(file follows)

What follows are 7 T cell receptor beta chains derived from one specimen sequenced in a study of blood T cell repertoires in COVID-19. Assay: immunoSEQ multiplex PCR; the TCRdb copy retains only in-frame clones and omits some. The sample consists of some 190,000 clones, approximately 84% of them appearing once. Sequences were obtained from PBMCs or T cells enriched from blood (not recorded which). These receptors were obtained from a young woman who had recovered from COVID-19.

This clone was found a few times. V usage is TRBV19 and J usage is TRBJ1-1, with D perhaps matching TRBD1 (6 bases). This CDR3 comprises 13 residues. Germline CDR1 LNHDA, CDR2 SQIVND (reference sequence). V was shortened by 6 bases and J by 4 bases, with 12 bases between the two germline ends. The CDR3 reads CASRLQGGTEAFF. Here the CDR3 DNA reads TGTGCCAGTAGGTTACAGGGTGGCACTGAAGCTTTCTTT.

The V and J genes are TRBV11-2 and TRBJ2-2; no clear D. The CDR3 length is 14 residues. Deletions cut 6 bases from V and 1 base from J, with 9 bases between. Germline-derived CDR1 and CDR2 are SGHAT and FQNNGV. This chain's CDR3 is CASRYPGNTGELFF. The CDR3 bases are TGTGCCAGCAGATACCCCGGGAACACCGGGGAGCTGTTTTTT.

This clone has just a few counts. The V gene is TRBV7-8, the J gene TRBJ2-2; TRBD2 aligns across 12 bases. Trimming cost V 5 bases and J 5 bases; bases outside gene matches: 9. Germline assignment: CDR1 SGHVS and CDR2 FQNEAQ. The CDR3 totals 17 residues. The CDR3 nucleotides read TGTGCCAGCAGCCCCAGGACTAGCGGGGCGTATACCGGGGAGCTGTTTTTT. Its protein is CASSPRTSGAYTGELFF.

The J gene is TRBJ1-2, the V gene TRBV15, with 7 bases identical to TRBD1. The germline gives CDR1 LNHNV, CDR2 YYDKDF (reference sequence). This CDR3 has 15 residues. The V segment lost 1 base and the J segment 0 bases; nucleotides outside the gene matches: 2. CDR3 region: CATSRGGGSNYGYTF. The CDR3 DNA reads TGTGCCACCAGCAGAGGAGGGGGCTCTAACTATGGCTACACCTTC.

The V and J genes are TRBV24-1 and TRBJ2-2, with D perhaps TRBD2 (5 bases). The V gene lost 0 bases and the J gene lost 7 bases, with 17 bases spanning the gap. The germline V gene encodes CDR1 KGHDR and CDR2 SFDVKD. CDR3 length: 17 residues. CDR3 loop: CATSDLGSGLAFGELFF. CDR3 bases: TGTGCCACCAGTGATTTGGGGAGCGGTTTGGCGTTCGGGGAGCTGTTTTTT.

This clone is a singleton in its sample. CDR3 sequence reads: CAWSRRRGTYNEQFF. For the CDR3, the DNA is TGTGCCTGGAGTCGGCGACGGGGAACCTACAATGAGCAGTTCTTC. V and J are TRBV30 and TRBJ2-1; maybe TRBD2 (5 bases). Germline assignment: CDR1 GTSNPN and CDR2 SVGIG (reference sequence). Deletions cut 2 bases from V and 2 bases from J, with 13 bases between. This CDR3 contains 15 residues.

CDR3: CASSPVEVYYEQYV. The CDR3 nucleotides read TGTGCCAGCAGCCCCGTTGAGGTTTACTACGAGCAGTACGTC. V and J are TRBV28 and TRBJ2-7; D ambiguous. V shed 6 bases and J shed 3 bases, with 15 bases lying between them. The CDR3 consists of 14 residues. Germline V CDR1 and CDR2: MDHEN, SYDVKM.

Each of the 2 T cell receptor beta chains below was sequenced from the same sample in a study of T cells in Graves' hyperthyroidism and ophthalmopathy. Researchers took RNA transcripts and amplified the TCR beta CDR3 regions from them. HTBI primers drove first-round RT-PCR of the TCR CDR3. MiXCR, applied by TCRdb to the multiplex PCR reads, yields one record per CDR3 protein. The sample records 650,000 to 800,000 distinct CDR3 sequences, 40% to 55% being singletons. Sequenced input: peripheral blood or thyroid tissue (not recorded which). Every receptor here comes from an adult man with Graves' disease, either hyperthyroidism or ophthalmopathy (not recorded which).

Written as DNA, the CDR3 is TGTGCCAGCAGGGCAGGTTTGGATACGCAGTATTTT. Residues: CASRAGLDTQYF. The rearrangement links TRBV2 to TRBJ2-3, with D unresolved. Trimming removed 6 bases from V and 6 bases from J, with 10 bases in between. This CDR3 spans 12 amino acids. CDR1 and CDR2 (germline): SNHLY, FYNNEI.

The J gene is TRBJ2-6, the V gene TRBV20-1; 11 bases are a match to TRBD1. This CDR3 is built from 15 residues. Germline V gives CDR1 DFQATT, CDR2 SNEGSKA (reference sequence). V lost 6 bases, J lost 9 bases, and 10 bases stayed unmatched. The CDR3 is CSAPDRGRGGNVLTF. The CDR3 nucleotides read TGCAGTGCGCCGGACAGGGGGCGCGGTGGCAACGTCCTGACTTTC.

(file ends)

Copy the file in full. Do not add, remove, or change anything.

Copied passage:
What follows are 7 T cell receptor beta chains derived from one specimen sequenced in a study of blood T cell repertoires in COVID-19. Assay: immunoSEQ multiplex PCR; the TCRdb copy retains only in-frame clones and omits some. The sample consists of some 190,000 clones, approximately 84% of them appearing once. Sequences were obtained from PBMCs or T cells enriched from blood (not recorded which). These receptors were obtained from a young woman who had recovered from COVID-19.

This clone was found a few times. V usage is TRBV19 and J usage is TRBJ1-1, with D perhaps matching TRBD1 (6 bases). This CDR3 comprises 13 residues. Germline CDR1 LNHDA, CDR2 SQIVND (reference sequence). V was shortened by 6 bases and J by 4 bases, with 12 bases between the two germline ends. The CDR3 reads CASRLQGGTEAFF. Here the CDR3 DNA reads TGTGCCAGTAGGTTACAGGGTGGCACTGAAGCTTTCTTT.

The V and J genes are TRBV11-2 and TRBJ2-2; no clear D. The CDR3 length is 14 residues. Deletions cut 6 bases from V and 1 base from J, with 9 bases between. Germline-derived CDR1 and CDR2 are SGHAT and FQNNGV. This chain's CDR3 is CASRYPGNTGELFF. The CDR3 bases are TGTGCCAGCAGATACCCCGGGAACACCGGGGAGCTGTTTTTT.

This clone has just a few counts. The V gene is TRBV7-8, the J gene TRBJ2-2; TRBD2 aligns across 12 bases. Trimming cost V 5 bases and J 5 bases; bases outside gene matches: 9. Germline assignment: CDR1 SGHVS and CDR2 FQNEAQ. The CDR3 totals 17 residues. The CDR3 nucleotides read TGTGCCAGCAGCCCCAGGACTAGCGGGGCGTATACCGGGGAGCTGTTTTTT. Its protein is CASSPRTSGAYTGELFF.

The J gene is TRBJ1-2, the V gene TRBV15, with 7 bases identical to TRBD1. The germline gives CDR1 LNHNV, CDR2 YYDKDF (reference sequence). This CDR3 has 15 residues. The V segment lost 1 base and the J segment 0 bases; nucleotides outside the gene matches: 2. CDR3 region: CATSRGGGSNYGYTF. The CDR3 DNA reads TGTGCCACCAGCAGAGGAGGGGGCTCTAACTATGGCTACACCTTC.

The V and J genes are TRBV24-1 and TRBJ2-2, with D perhaps TRBD2 (5 bases). The V gene lost 0 bases and the J gene lost 7 bases, with 17 bases spanning the gap. The germline V gene encodes CDR1 KGHDR and CDR2 SFDVKD. CDR3 length: 17 residues. CDR3 loop: CATSDLGSGLAFGELFF. CDR3 bases: TGTGCCACCAGTGATTTGGGGAGCGGTTTGGCGTTCGGGGAGCTGTTTTTT.

This clone is a singleton in its sample. CDR3 sequence reads: CAWSRRRGTYNEQFF. For the CDR3, the DNA is TGTGCCTGGAGTCGGCGACGGGGAACCTACAATGAGCAGTTCTTC. V and J are TRBV30 and TRBJ2-1; maybe TRBD2 (5 bases). Germline assignment: CDR1 GTSNPN and CDR2 SVGIG (reference sequence). Deletions cut 2 bases from V and 2 bases from J, with 13 bases between. This CDR3 contains 15 residues.

CDR3: CASSPVEVYYEQYV. The CDR3 nucleotides read TGTGCCAGCAGCCCCGTTGAGGTTTACTACGAGCAGTACGTC. V and J are TRBV28 and TRBJ2-7; D ambiguous. V shed 6 bases and J shed 3 bases, with 15 bases lying between them. The CDR3 consists of 14 residues. Germline V CDR1 and CDR2: MDHEN, SYDVKM.

Each of the 2 T cell receptor beta chains below was sequenced from the same sample in a study of T cells in Graves' hyperthyroidism and ophthalmopathy. Researchers took RNA transcripts and amplified the TCR beta CDR3 regions from them. HTBI primers drove first-round RT-PCR of the TCR CDR3. MiXCR, applied by TCRdb to the multiplex PCR reads, yields one record per CDR3 protein. The sample records 650,000 to 800,000 distinct CDR3 sequences, 40% to 55% being singletons. Sequenced input: peripheral blood or thyroid tissue (not recorded which). Every receptor here comes from an adult man with Graves' disease, either hyperthyroidism or ophthalmopathy (not recorded which).

Written as DNA, the CDR3 is TGTGCCAGCAGGGCAGGTTTGGATACGCAGTATTTT. Residues: CASRAGLDTQYF. The rearrangement links TRBV2 to TRBJ2-3, with D unresolved. Trimming removed 6 bases from V and 6 bases from J, with 10 bases in between. This CDR3 spans 12 amino acids. CDR1 and CDR2 (germline): SNHLY, FYNNEI.

The J gene is TRBJ2-6, the V gene TRBV20-1; 11 bases are a match to TRBD1. This CDR3 is built from 15 residues. Germline V gives CDR1 DFQATT, CDR2 SNEGSKA (reference sequence). V lost 6 bases, J lost 9 bases, and 10 bases stayed unmatched. The CDR3 is CSAPDRGRGGNVLTF. The CDR3 nucleotides read TGCAGTGCGCCGGACAGGGGGCGCGGTGGCAACGTCCTGACTTTC.